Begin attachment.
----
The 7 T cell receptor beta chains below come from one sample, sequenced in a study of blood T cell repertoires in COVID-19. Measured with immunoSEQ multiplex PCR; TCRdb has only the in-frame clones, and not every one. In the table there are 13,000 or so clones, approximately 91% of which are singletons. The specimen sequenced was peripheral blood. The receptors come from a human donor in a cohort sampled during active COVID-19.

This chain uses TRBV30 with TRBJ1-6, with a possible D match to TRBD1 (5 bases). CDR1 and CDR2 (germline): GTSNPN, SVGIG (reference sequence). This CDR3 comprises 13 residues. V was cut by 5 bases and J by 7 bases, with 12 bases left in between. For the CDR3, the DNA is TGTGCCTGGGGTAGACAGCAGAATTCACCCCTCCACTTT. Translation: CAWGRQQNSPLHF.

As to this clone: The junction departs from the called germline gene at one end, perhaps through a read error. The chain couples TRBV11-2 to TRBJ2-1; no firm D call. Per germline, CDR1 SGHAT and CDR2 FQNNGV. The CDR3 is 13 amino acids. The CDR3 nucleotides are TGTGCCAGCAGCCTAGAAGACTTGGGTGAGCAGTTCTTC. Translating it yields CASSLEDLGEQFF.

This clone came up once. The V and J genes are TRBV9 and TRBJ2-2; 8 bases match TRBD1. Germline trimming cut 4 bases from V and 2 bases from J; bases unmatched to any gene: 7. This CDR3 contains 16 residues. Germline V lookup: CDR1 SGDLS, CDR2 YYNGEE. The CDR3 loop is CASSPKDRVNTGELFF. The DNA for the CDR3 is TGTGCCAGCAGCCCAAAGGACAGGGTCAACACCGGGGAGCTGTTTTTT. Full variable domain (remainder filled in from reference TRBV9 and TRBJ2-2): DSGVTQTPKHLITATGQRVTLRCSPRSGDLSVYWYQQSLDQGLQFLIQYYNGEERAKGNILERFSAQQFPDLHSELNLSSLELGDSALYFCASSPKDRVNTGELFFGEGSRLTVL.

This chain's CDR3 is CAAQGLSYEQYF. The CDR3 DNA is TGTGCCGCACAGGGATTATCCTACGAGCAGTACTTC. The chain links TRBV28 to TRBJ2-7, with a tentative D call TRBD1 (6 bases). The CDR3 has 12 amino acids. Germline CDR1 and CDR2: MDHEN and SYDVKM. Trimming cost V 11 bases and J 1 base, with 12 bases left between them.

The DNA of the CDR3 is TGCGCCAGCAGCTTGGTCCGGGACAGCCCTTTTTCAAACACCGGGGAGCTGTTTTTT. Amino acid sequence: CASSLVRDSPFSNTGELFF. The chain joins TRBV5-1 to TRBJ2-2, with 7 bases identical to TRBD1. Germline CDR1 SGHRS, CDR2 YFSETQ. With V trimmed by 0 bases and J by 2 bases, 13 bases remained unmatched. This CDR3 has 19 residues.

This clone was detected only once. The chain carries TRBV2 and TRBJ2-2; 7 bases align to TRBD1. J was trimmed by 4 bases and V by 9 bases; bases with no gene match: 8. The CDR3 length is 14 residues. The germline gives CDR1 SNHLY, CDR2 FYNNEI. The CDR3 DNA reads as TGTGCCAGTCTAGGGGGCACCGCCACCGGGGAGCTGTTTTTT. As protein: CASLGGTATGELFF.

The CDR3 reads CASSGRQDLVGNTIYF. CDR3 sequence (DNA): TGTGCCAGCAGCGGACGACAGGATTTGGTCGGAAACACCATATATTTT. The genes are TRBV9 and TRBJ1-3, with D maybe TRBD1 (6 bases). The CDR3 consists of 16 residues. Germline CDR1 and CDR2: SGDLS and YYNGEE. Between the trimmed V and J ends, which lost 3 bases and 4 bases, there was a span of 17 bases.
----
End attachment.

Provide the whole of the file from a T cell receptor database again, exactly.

The 7 T cell receptor beta chains below come from one sample, sequenced in a study of blood T cell repertoires in COVID-19. Measured with immunoSEQ multiplex PCR; TCRdb has only the in-frame clones, and not every one. In the table there are 13,000 or so clones, approximately 91% of which are singletons. The specimen sequenced was peripheral blood. The receptors come from a human donor in a cohort sampled during active COVID-19.

This chain uses TRBV30 with TRBJ1-6, with a possible D match to TRBD1 (5 bases). CDR1 and CDR2 (germline): GTSNPN, SVGIG (reference sequence). This CDR3 comprises 13 residues. V was cut by 5 bases and J by 7 bases, with 12 bases left in between. For the CDR3, the DNA is TGTGCCTGGGGTAGACAGCAGAATTCACCCCTCCACTTT. Translation: CAWGRQQNSPLHF.

As to this clone: The junction departs from the called germline gene at one end, perhaps through a read error. The chain couples TRBV11-2 to TRBJ2-1; no firm D call. Per germline, CDR1 SGHAT and CDR2 FQNNGV. The CDR3 is 13 amino acids. The CDR3 nucleotides are TGTGCCAGCAGCCTAGAAGACTTGGGTGAGCAGTTCTTC. Translating it yields CASSLEDLGEQFF.

This clone came up once. The V and J genes are TRBV9 and TRBJ2-2; 8 bases match TRBD1. Germline trimming cut 4 bases from V and 2 bases from J; bases unmatched to any gene: 7. This CDR3 contains 16 residues. Germline V lookup: CDR1 SGDLS, CDR2 YYNGEE. The CDR3 loop is CASSPKDRVNTGELFF. The DNA for the CDR3 is TGTGCCAGCAGCCCAAAGGACAGGGTCAACACCGGGGAGCTGTTTTTT. Full variable domain (remainder filled in from reference TRBV9 and TRBJ2-2): DSGVTQTPKHLITATGQRVTLRCSPRSGDLSVYWYQQSLDQGLQFLIQYYNGEERAKGNILERFSAQQFPDLHSELNLSSLELGDSALYFCASSPKDRVNTGELFFGEGSRLTVL.

This chain's CDR3 is CAAQGLSYEQYF. The CDR3 DNA is TGTGCCGCACAGGGATTATCCTACGAGCAGTACTTC. The chain links TRBV28 to TRBJ2-7, with a tentative D call TRBD1 (6 bases). The CDR3 has 12 amino acids. Germline CDR1 and CDR2: MDHEN and SYDVKM. Trimming cost V 11 bases and J 1 base, with 12 bases left between them.

The DNA of the CDR3 is TGCGCCAGCAGCTTGGTCCGGGACAGCCCTTTTTCAAACACCGGGGAGCTGTTTTTT. Amino acid sequence: CASSLVRDSPFSNTGELFF. The chain joins TRBV5-1 to TRBJ2-2, with 7 bases identical to TRBD1. Germline CDR1 SGHRS, CDR2 YFSETQ. With V trimmed by 0 bases and J by 2 bases, 13 bases remained unmatched. This CDR3 has 19 residues.

This clone was detected only once. The chain carries TRBV2 and TRBJ2-2; 7 bases align to TRBD1. J was trimmed by 4 bases and V by 9 bases; bases with no gene match: 8. The CDR3 length is 14 residues. The germline gives CDR1 SNHLY, CDR2 FYNNEI. The CDR3 DNA reads as TGTGCCAGTCTAGGGGGCACCGCCACCGGGGAGCTGTTTTTT. As protein: CASLGGTATGELFF.

The CDR3 reads CASSGRQDLVGNTIYF. CDR3 sequence (DNA): TGTGCCAGCAGCGGACGACAGGATTTGGTCGGAAACACCATATATTTT. The genes are TRBV9 and TRBJ1-3, with D maybe TRBD1 (6 bases). The CDR3 consists of 16 residues. Germline CDR1 and CDR2: SGDLS and YYNGEE. Between the trimmed V and J ends, which lost 3 bases and 4 bases, there was a span of 17 bases.